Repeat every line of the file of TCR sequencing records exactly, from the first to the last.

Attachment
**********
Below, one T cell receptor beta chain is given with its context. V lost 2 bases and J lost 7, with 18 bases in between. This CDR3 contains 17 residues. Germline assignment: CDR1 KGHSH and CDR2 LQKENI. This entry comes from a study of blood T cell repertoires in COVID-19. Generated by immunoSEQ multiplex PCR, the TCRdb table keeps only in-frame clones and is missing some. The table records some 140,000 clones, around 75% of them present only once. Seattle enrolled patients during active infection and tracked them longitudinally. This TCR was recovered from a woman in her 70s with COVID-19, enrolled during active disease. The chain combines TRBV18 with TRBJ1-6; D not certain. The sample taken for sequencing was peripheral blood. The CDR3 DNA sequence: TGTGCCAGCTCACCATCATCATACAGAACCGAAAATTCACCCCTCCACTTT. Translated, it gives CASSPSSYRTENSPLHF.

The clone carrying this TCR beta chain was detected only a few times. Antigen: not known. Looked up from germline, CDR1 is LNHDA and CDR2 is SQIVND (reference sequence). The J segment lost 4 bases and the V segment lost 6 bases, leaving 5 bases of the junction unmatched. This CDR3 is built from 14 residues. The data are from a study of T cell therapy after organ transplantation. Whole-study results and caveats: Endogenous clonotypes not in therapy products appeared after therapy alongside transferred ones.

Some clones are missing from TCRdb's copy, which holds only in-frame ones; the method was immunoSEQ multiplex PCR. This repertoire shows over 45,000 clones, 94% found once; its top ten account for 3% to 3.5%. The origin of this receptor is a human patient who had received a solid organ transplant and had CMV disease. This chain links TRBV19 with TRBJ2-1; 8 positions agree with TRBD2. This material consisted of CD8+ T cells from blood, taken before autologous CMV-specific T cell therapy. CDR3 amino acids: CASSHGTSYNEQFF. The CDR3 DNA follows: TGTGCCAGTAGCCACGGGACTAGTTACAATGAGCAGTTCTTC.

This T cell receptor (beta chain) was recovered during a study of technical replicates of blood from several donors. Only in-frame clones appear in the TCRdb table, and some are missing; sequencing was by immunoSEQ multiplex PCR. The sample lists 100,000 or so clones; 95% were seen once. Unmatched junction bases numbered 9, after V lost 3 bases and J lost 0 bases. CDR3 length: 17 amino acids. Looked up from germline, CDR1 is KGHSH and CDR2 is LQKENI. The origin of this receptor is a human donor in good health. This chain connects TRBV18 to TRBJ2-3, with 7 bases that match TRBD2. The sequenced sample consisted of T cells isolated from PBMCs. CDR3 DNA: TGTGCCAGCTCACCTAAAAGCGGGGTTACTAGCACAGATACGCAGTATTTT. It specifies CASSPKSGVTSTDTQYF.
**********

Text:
Below, one T cell receptor beta chain is given with its context. V lost 2 bases and J lost 7, with 18 bases in between. This CDR3 contains 17 residues. Germline assignment: CDR1 KGHSH and CDR2 LQKENI. This entry comes from a study of blood T cell repertoires in COVID-19. Generated by immunoSEQ multiplex PCR, the TCRdb table keeps only in-frame clones and is missing some. The table records some 140,000 clones, around 75% of them present only once. Seattle enrolled patients during active infection and tracked them longitudinally. This TCR was recovered from a woman in her 70s with COVID-19, enrolled during active disease. The chain combines TRBV18 with TRBJ1-6; D not certain. The sample taken for sequencing was peripheral blood. The CDR3 DNA sequence: TGTGCCAGCTCACCATCATCATACAGAACCGAAAATTCACCCCTCCACTTT. Translated, it gives CASSPSSYRTENSPLHF.

The clone carrying this TCR beta chain was detected only a few times. Antigen: not known. Looked up from germline, CDR1 is LNHDA and CDR2 is SQIVND (reference sequence). The J segment lost 4 bases and the V segment lost 6 bases, leaving 5 bases of the junction unmatched. This CDR3 is built from 14 residues. The data are from a study of T cell therapy after organ transplantation. Whole-study results and caveats: Endogenous clonotypes not in therapy products appeared after therapy alongside transferred ones.

Some clones are missing from TCRdb's copy, which holds only in-frame ones; the method was immunoSEQ multiplex PCR. This repertoire shows over 45,000 clones, 94% found once; its top ten account for 3% to 3.5%. The origin of this receptor is a human patient who had received a solid organ transplant and had CMV disease. This chain links TRBV19 with TRBJ2-1; 8 positions agree with TRBD2. This material consisted of CD8+ T cells from blood, taken before autologous CMV-specific T cell therapy. CDR3 amino acids: CASSHGTSYNEQFF. The CDR3 DNA follows: TGTGCCAGTAGCCACGGGACTAGTTACAATGAGCAGTTCTTC.

This T cell receptor (beta chain) was recovered during a study of technical replicates of blood from several donors. Only in-frame clones appear in the TCRdb table, and some are missing; sequencing was by immunoSEQ multiplex PCR. The sample lists 100,000 or so clones; 95% were seen once. Unmatched junction bases numbered 9, after V lost 3 bases and J lost 0 bases. CDR3 length: 17 amino acids. Looked up from germline, CDR1 is KGHSH and CDR2 is LQKENI. The origin of this receptor is a human donor in good health. This chain connects TRBV18 to TRBJ2-3, with 7 bases that match TRBD2. The sequenced sample consisted of T cells isolated from PBMCs. CDR3 DNA: TGTGCCAGCTCACCTAAAAGCGGGGTTACTAGCACAGATACGCAGTATTTT. It specifies CASSPKSGVTSTDTQYF.